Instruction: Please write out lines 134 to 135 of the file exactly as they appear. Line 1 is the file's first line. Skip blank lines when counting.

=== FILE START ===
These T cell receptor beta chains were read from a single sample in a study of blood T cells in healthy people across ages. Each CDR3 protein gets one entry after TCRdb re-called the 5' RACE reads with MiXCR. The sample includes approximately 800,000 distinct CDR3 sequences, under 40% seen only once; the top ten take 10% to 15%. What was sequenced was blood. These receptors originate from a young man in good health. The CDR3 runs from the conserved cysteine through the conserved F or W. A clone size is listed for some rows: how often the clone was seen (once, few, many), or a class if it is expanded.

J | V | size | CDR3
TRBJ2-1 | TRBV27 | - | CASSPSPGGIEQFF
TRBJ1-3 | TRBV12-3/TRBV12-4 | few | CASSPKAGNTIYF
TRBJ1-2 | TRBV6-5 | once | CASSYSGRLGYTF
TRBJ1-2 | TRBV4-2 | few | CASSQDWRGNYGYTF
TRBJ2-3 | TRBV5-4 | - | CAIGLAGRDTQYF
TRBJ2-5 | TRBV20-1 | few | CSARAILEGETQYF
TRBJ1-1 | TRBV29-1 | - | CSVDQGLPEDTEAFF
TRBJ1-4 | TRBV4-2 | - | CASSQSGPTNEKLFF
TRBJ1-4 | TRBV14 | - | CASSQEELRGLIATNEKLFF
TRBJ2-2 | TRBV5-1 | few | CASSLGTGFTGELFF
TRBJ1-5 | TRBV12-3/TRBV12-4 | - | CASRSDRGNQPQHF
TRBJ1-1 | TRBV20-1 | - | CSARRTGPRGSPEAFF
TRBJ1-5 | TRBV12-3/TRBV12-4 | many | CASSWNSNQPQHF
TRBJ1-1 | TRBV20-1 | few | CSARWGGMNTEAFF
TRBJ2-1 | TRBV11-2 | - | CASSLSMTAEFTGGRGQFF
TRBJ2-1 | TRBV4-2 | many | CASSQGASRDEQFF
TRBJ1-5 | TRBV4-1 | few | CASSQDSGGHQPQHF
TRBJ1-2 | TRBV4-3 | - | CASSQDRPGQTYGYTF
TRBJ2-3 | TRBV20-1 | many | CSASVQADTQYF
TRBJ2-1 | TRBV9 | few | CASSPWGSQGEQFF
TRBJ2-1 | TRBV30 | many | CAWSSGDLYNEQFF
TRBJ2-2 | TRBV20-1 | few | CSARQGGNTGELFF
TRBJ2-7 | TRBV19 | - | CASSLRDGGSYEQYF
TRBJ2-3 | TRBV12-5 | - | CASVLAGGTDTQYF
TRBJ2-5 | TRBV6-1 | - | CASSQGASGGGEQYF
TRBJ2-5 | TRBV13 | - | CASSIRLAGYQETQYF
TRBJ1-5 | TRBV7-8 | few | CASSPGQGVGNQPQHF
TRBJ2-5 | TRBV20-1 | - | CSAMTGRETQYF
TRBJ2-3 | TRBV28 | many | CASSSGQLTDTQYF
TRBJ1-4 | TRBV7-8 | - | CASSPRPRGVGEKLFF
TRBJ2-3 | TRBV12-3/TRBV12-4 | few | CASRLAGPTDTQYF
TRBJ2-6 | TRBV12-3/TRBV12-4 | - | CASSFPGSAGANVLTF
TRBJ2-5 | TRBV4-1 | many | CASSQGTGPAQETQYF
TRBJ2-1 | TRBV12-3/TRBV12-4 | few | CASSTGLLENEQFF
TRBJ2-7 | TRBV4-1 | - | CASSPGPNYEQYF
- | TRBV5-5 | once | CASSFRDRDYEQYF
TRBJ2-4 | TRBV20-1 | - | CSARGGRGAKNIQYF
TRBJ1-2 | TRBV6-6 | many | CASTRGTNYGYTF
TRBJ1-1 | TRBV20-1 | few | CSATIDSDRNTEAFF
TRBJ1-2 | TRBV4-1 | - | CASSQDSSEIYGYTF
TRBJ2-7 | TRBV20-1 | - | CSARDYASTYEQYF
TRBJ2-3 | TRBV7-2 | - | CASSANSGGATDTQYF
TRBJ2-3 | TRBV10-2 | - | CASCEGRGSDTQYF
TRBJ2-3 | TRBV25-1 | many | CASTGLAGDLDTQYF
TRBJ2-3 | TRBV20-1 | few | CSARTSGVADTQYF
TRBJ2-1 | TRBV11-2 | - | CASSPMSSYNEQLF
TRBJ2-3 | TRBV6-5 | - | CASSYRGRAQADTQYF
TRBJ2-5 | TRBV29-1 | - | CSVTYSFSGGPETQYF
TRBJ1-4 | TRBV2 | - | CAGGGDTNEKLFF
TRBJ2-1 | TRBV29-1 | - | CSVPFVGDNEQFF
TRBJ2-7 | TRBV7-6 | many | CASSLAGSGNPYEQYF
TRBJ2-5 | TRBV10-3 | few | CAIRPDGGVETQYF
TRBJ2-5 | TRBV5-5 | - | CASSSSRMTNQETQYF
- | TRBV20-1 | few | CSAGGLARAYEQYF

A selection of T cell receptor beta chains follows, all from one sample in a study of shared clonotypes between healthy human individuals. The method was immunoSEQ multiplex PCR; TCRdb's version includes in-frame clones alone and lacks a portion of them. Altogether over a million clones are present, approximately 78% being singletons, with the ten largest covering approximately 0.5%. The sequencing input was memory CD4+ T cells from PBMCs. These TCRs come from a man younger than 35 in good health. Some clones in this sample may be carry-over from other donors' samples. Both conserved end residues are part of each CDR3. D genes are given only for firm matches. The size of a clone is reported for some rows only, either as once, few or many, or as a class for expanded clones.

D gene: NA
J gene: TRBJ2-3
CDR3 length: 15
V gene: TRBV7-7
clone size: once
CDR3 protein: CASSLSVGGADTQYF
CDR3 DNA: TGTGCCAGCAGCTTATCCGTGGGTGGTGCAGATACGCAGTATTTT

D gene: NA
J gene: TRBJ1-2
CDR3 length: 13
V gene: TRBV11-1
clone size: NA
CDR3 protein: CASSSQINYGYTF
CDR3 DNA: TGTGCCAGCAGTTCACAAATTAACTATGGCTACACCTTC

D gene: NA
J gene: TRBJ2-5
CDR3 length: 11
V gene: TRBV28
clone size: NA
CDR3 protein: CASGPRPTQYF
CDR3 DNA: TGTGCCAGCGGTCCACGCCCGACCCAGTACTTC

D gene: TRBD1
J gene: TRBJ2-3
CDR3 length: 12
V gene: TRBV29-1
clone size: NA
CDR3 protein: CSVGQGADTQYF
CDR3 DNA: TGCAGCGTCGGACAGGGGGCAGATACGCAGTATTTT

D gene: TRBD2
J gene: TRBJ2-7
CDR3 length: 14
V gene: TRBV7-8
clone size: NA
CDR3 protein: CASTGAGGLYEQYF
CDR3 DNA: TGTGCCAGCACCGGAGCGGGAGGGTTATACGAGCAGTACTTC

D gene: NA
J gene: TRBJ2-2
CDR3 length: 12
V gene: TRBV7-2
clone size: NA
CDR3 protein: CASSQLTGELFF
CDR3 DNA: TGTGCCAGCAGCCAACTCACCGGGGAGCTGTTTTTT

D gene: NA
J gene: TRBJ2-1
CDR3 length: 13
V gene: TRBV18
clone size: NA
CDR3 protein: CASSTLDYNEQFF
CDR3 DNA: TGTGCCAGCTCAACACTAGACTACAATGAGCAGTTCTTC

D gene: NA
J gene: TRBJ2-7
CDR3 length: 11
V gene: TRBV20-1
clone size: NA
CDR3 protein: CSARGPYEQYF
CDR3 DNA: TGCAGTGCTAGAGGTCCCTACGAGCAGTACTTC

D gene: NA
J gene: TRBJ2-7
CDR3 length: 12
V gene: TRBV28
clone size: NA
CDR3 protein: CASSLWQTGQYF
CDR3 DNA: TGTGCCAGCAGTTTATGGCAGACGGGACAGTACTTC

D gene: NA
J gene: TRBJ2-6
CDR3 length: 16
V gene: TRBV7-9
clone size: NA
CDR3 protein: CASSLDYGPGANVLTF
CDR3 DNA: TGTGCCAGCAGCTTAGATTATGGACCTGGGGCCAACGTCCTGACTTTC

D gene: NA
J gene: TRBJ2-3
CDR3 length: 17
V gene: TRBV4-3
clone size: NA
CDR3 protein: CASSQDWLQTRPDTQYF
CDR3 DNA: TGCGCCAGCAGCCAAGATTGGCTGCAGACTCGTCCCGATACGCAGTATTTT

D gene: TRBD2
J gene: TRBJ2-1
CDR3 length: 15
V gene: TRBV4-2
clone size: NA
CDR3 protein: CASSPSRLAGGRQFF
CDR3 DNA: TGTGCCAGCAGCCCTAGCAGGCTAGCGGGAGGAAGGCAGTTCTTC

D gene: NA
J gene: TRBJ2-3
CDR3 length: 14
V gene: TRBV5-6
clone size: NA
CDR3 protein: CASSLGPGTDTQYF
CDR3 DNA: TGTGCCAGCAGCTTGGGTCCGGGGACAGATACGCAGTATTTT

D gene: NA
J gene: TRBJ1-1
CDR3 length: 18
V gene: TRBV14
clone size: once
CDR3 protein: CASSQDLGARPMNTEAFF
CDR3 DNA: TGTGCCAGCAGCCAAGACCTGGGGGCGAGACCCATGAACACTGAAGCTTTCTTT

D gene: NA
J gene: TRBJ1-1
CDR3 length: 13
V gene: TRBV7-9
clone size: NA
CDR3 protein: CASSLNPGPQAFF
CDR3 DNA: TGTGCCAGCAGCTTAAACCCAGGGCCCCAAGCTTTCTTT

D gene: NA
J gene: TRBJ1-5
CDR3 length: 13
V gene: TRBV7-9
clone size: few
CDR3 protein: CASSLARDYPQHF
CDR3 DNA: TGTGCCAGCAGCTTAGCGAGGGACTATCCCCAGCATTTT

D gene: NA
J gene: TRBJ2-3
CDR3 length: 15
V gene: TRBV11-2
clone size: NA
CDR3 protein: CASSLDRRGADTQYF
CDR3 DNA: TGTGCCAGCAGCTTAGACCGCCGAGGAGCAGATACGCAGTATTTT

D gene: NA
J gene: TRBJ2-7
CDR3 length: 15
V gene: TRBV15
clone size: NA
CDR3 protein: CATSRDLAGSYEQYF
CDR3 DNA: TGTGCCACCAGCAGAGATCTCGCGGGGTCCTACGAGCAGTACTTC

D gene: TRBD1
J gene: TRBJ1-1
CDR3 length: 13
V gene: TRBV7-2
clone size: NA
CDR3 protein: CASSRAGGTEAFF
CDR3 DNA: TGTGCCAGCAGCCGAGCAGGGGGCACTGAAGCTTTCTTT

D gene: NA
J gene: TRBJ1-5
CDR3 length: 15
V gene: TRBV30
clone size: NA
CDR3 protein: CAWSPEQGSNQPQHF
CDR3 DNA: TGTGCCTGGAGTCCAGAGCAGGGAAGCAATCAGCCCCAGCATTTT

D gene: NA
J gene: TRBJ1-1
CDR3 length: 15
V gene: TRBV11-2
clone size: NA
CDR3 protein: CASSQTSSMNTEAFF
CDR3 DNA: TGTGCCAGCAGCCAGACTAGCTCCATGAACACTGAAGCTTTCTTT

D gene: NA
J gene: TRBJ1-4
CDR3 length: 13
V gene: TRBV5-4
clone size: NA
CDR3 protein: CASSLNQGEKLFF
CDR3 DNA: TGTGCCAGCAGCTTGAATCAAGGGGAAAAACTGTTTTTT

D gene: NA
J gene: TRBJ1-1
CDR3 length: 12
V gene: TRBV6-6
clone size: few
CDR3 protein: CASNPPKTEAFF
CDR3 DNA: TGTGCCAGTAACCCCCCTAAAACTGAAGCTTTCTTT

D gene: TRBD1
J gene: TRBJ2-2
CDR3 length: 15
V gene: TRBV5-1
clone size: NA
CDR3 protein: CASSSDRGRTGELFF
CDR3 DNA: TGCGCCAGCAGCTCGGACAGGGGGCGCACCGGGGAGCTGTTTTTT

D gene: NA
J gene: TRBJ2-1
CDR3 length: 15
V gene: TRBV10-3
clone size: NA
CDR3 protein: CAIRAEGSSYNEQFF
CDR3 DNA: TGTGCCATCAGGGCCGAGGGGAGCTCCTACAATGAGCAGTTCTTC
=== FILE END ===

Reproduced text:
CDR3 DNA: TGCGCCAGCAGCCAAGATTGGCTGCAGACTCGTCCCGATACGCAGTATTTT

D gene: TRBD2